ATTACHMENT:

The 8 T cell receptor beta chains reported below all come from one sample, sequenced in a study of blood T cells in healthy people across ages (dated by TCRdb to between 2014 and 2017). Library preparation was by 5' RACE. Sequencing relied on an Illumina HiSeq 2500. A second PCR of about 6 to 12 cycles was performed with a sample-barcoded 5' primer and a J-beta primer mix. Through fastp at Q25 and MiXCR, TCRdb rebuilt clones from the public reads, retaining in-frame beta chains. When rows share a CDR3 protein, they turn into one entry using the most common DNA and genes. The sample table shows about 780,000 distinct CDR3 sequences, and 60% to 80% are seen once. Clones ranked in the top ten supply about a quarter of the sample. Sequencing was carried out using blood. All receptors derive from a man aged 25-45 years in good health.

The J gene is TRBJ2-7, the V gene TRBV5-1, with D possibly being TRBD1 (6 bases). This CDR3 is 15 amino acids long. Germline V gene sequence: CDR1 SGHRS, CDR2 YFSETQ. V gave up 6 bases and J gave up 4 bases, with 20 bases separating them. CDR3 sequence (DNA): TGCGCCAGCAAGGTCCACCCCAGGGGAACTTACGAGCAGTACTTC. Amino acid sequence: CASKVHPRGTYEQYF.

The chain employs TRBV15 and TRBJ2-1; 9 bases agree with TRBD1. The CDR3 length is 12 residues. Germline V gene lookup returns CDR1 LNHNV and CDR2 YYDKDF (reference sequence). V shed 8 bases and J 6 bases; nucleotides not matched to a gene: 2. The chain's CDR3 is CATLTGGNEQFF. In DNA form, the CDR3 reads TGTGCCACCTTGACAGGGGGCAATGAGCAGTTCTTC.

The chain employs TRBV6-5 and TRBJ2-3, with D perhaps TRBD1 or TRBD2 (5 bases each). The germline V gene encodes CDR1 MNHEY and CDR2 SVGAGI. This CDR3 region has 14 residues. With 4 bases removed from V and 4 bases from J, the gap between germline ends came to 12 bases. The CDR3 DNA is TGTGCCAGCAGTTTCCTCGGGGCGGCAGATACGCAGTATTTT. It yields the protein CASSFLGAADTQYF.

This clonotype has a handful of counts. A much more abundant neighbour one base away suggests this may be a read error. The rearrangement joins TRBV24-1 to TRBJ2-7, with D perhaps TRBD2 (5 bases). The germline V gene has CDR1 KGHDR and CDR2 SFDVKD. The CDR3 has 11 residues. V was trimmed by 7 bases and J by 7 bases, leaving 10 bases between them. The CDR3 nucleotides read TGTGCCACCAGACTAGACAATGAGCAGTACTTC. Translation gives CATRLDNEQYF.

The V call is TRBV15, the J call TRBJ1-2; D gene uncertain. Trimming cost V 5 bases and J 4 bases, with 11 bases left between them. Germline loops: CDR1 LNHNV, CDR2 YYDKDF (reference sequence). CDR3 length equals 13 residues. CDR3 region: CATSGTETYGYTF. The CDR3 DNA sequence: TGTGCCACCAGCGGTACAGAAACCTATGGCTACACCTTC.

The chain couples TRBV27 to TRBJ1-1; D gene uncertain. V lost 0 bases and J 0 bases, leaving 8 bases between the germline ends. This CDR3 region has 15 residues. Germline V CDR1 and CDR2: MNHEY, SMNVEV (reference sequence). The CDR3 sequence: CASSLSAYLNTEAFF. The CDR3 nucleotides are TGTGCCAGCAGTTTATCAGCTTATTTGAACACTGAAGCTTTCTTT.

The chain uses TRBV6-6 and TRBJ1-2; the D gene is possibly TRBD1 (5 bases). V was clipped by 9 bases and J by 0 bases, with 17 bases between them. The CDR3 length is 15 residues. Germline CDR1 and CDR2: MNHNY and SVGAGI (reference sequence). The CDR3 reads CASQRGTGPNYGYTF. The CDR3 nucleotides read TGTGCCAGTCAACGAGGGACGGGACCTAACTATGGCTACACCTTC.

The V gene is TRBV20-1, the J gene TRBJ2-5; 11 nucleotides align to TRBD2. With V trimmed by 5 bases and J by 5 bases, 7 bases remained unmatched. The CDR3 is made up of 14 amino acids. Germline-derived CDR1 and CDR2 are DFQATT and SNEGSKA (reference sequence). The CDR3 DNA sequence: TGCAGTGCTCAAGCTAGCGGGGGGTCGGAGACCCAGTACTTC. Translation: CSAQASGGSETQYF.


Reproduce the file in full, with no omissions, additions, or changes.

The 8 T cell receptor beta chains reported below all come from one sample, sequenced in a study of blood T cells in healthy people across ages (dated by TCRdb to between 2014 and 2017). Library preparation was by 5' RACE. Sequencing relied on an Illumina HiSeq 2500. A second PCR of about 6 to 12 cycles was performed with a sample-barcoded 5' primer and a J-beta primer mix. Through fastp at Q25 and MiXCR, TCRdb rebuilt clones from the public reads, retaining in-frame beta chains. When rows share a CDR3 protein, they turn into one entry using the most common DNA and genes. The sample table shows about 780,000 distinct CDR3 sequences, and 60% to 80% are seen once. Clones ranked in the top ten supply about a quarter of the sample. Sequencing was carried out using blood. All receptors derive from a man aged 25-45 years in good health.

The J gene is TRBJ2-7, the V gene TRBV5-1, with D possibly being TRBD1 (6 bases). This CDR3 is 15 amino acids long. Germline V gene sequence: CDR1 SGHRS, CDR2 YFSETQ. V gave up 6 bases and J gave up 4 bases, with 20 bases separating them. CDR3 sequence (DNA): TGCGCCAGCAAGGTCCACCCCAGGGGAACTTACGAGCAGTACTTC. Amino acid sequence: CASKVHPRGTYEQYF.

The chain employs TRBV15 and TRBJ2-1; 9 bases agree with TRBD1. The CDR3 length is 12 residues. Germline V gene lookup returns CDR1 LNHNV and CDR2 YYDKDF (reference sequence). V shed 8 bases and J 6 bases; nucleotides not matched to a gene: 2. The chain's CDR3 is CATLTGGNEQFF. In DNA form, the CDR3 reads TGTGCCACCTTGACAGGGGGCAATGAGCAGTTCTTC.

The chain employs TRBV6-5 and TRBJ2-3, with D perhaps TRBD1 or TRBD2 (5 bases each). The germline V gene encodes CDR1 MNHEY and CDR2 SVGAGI. This CDR3 region has 14 residues. With 4 bases removed from V and 4 bases from J, the gap between germline ends came to 12 bases. The CDR3 DNA is TGTGCCAGCAGTTTCCTCGGGGCGGCAGATACGCAGTATTTT. It yields the protein CASSFLGAADTQYF.

This clonotype has a handful of counts. A much more abundant neighbour one base away suggests this may be a read error. The rearrangement joins TRBV24-1 to TRBJ2-7, with D perhaps TRBD2 (5 bases). The germline V gene has CDR1 KGHDR and CDR2 SFDVKD. The CDR3 has 11 residues. V was trimmed by 7 bases and J by 7 bases, leaving 10 bases between them. The CDR3 nucleotides read TGTGCCACCAGACTAGACAATGAGCAGTACTTC. Translation gives CATRLDNEQYF.

The V call is TRBV15, the J call TRBJ1-2; D gene uncertain. Trimming cost V 5 bases and J 4 bases, with 11 bases left between them. Germline loops: CDR1 LNHNV, CDR2 YYDKDF (reference sequence). CDR3 length equals 13 residues. CDR3 region: CATSGTETYGYTF. The CDR3 DNA sequence: TGTGCCACCAGCGGTACAGAAACCTATGGCTACACCTTC.

The chain couples TRBV27 to TRBJ1-1; D gene uncertain. V lost 0 bases and J 0 bases, leaving 8 bases between the germline ends. This CDR3 region has 15 residues. Germline V CDR1 and CDR2: MNHEY, SMNVEV (reference sequence). The CDR3 sequence: CASSLSAYLNTEAFF. The CDR3 nucleotides are TGTGCCAGCAGTTTATCAGCTTATTTGAACACTGAAGCTTTCTTT.

The chain uses TRBV6-6 and TRBJ1-2; the D gene is possibly TRBD1 (5 bases). V was clipped by 9 bases and J by 0 bases, with 17 bases between them. The CDR3 length is 15 residues. Germline CDR1 and CDR2: MNHNY and SVGAGI (reference sequence). The CDR3 reads CASQRGTGPNYGYTF. The CDR3 nucleotides read TGTGCCAGTCAACGAGGGACGGGACCTAACTATGGCTACACCTTC.

The V gene is TRBV20-1, the J gene TRBJ2-5; 11 nucleotides align to TRBD2. With V trimmed by 5 bases and J by 5 bases, 7 bases remained unmatched. The CDR3 is made up of 14 amino acids. Germline-derived CDR1 and CDR2 are DFQATT and SNEGSKA (reference sequence). The CDR3 DNA sequence: TGCAGTGCTCAAGCTAGCGGGGGGTCGGAGACCCAGTACTTC. Translation: CSAQASGGSETQYF.